Penalties, fines and suspensions have become a hot commodity in the NFL since commissioner Roger Goodell took over in 2006.
Hard hits are becoming inexcusable and almost certainly fineable. New rules penalizing touchdown celebrations have given fans ammunition to rename the National Football League the “No Fun League.” Plays that involve a questionable call are inevitably reviewed and cause fifteen minute real-time delays.
In other words, the modern era of professional football has become, in a word, soft. Instead of focusing on the quality of the game on the whole, the Commish is moving the NFL towards a PR-driven enterprise.
Perhaps Mr. Goodell is taking “it’s a business” a bit too seriously. However, the recent discovery of an incentive-driven bounty program within the New Orleans Saints organization has
caused Goodell to step into an uncharted territory in professional sports.
What is the proper penalty for front office personnel, coaches and players in a case where coaches were handing out cash rewards if a defender injures an opposing player? There isn’t a template in any book for Commissioner Goodell to follow. He essentially wrote the book last week.
To summarize, the Saints were docked a second-round draft pick for this year and 2013, assistant coach Joe Vitt was suspended six games, GM Mickey Loomis eight games, head coach Sean Payton for the entire season and former defensive coordinator Gregg Williams (who signed with the Rams in the off-season) was suspended indefinitely. On top of that, the Saints were fined a league-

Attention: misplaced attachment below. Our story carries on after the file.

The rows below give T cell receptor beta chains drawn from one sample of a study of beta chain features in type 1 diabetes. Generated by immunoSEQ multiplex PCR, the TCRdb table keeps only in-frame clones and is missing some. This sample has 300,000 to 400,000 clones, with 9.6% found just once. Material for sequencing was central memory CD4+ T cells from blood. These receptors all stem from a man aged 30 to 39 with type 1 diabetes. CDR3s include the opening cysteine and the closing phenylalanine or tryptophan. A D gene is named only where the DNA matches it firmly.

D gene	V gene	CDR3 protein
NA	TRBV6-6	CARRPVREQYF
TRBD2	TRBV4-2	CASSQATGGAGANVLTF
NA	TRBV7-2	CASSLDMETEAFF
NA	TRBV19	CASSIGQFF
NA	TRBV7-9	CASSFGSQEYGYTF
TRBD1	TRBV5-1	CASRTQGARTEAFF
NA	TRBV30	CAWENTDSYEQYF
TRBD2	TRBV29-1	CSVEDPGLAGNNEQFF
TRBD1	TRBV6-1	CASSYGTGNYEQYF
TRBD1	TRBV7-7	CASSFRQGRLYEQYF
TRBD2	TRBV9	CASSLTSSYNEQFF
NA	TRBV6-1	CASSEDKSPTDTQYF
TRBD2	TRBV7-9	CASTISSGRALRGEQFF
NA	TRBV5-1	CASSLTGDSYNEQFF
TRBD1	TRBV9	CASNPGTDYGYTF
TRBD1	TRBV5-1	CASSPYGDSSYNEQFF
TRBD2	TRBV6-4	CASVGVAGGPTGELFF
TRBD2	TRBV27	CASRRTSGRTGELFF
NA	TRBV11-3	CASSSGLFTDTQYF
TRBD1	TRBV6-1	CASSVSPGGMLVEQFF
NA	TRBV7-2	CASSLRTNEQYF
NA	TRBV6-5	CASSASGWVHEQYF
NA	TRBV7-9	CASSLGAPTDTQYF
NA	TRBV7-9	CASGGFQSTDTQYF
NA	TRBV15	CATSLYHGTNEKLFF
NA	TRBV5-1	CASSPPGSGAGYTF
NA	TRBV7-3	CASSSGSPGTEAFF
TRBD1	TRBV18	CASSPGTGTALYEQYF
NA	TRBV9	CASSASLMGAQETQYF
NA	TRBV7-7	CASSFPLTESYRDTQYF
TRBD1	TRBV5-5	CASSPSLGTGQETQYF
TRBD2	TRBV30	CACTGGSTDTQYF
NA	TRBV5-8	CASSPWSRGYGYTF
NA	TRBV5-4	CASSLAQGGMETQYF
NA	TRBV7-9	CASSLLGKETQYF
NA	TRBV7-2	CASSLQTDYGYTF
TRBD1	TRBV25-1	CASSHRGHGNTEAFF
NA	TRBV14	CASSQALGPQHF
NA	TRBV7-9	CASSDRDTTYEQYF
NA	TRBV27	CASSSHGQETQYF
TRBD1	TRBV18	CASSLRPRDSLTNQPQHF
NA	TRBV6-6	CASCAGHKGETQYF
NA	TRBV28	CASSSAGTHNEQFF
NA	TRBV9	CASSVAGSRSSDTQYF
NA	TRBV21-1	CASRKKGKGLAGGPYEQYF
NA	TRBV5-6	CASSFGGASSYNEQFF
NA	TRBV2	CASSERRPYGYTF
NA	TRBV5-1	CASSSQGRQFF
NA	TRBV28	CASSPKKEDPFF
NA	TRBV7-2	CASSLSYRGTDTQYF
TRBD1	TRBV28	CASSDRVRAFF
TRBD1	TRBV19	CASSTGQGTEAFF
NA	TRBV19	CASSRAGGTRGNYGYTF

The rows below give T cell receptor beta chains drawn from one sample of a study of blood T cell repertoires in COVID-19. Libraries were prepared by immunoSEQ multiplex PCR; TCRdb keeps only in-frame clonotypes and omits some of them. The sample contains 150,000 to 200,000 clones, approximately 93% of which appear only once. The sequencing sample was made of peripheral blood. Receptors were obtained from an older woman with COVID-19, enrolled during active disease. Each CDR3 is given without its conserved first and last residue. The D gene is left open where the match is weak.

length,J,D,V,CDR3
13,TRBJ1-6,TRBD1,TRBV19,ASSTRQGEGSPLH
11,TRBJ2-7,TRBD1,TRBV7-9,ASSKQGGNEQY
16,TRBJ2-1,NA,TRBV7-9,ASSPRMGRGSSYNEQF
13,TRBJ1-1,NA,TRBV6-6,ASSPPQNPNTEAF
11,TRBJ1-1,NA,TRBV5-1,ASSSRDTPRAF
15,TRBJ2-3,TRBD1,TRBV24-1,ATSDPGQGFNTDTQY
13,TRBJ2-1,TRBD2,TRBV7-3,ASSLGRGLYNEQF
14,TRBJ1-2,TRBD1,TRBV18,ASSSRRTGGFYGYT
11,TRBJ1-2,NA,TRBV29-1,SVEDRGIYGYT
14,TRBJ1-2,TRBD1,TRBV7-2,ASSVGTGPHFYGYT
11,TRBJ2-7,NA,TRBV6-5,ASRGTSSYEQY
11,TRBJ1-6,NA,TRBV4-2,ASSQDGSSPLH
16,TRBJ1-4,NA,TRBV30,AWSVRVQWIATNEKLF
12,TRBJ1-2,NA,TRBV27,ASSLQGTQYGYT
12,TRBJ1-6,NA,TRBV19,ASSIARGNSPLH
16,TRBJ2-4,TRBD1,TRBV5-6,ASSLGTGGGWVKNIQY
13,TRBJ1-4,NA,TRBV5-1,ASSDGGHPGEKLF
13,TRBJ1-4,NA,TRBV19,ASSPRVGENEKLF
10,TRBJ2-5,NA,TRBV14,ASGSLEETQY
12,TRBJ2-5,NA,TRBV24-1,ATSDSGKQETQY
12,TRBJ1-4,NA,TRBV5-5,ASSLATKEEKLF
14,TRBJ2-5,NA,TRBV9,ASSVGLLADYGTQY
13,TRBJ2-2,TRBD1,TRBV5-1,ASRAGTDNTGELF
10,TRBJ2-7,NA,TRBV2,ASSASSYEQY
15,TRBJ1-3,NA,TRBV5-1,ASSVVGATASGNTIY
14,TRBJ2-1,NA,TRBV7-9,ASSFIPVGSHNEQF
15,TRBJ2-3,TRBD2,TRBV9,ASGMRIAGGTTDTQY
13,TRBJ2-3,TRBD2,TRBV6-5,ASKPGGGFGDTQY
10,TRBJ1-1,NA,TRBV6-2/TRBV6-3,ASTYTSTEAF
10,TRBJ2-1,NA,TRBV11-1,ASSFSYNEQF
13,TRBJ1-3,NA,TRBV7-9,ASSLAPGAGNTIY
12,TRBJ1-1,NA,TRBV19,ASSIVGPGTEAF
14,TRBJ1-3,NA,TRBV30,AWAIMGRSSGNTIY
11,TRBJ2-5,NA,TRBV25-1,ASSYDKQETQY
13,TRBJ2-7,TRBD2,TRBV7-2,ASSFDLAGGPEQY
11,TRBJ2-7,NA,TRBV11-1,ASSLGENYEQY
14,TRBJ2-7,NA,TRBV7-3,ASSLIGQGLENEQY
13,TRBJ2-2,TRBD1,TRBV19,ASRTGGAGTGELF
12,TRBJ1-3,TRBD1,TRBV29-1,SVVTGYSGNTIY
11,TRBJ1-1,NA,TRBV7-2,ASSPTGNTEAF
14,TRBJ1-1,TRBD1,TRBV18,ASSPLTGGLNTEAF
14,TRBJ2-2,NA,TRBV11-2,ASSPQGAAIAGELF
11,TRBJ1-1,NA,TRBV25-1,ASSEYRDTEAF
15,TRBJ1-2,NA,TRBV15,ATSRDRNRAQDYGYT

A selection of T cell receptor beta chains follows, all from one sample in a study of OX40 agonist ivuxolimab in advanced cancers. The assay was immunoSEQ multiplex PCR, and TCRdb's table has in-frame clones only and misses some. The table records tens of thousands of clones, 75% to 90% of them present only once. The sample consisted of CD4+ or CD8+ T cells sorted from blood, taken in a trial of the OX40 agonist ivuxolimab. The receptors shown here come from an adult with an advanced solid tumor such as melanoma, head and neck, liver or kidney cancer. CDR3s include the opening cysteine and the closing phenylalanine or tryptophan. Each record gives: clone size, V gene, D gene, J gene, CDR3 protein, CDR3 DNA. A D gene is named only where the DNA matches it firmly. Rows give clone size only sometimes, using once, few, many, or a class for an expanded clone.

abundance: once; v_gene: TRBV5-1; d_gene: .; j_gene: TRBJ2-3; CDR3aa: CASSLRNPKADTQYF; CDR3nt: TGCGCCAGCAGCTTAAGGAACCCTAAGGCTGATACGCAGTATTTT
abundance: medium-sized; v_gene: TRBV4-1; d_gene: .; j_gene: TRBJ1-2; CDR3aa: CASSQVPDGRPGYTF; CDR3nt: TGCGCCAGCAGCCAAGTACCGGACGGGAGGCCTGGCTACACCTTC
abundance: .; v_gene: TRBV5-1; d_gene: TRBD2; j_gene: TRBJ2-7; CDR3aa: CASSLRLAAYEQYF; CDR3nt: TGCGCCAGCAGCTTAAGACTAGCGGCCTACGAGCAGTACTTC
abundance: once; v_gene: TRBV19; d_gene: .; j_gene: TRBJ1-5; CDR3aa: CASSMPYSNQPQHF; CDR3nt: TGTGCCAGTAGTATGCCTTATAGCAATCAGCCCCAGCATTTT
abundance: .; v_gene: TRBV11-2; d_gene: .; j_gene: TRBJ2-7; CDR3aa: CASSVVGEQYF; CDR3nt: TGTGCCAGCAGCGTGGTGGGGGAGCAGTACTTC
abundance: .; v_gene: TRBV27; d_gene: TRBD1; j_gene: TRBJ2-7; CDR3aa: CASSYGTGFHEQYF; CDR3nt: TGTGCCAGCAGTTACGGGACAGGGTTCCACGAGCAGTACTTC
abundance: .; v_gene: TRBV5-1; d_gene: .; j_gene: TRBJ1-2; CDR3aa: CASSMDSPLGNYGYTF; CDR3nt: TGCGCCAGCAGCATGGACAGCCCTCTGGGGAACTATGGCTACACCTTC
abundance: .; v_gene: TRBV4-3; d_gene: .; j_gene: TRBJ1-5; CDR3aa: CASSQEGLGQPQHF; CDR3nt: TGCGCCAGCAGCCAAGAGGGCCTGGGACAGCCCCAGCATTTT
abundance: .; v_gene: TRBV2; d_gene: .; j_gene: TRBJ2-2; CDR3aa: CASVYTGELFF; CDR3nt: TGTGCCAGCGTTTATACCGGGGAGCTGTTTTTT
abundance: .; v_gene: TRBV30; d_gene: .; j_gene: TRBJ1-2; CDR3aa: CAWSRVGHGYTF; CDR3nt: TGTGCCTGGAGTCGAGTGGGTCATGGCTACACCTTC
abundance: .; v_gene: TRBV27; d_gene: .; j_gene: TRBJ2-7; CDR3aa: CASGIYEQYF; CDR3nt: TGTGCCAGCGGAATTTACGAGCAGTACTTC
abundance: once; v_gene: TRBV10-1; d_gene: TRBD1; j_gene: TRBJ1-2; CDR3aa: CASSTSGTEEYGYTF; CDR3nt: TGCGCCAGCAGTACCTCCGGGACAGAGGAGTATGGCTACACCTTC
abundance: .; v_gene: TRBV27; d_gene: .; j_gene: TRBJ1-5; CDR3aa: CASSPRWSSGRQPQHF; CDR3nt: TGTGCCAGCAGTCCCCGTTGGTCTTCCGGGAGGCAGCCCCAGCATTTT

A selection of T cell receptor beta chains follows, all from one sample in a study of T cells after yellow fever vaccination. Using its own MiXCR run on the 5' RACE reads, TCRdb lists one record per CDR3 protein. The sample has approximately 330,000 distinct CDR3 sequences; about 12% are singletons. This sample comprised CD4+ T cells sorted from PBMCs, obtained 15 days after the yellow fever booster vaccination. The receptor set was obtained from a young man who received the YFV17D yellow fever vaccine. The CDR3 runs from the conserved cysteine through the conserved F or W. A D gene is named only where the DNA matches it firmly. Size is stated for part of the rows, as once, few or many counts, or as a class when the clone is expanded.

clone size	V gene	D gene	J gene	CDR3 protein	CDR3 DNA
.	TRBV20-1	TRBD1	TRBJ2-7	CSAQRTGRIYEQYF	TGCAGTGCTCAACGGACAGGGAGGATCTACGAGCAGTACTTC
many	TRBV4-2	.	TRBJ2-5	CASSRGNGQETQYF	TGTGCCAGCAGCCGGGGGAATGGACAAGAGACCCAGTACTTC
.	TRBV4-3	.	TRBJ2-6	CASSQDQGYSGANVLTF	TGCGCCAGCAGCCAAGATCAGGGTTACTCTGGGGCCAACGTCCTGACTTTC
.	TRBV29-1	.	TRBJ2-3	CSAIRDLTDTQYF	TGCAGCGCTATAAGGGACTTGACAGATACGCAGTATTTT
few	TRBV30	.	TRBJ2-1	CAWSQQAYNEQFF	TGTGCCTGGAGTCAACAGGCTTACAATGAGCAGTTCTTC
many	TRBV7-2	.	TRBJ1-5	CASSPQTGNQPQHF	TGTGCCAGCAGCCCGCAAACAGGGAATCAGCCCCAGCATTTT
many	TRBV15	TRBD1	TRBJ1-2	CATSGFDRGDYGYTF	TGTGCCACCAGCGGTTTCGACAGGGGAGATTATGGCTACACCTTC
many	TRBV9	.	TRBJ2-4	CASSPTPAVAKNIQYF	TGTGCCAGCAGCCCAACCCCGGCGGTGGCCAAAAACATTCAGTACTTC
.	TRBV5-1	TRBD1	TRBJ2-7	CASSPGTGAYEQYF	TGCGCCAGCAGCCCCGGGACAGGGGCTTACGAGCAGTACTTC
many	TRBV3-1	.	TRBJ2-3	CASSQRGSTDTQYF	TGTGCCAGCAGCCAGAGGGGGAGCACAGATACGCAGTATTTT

Consequently, the Saints will not have a draft pick until the third round this year; New Orleans traded their first round pick to the Patriots to move up in last year’s draft to take Alabama’s Mark Ingram.
The fine is completely justifiable. The loss of two second-round draft picks is equally justifiable. The indefinite suspension Gregg Williams, the ringleader of the bounty program in New Orleans, is not a fair punishment. A fair punishment would have been to ban him from the NFL.
Williams’ bounty programs have been traced back to his time with the Buffalo Bills and Washington Redskins, almost a decade ago. Putting a monetary bounty on a player’s head is more than simply a moral infraction, no matter the sport. It is the incentivizing an act of overt violence on another human being.
Don’t get me wrong, some of the fines that players are given week in and week out for incidental helmet-to-helmet contact are getting out of hand. The league is getting soft in some regards, and hard hits are being punished.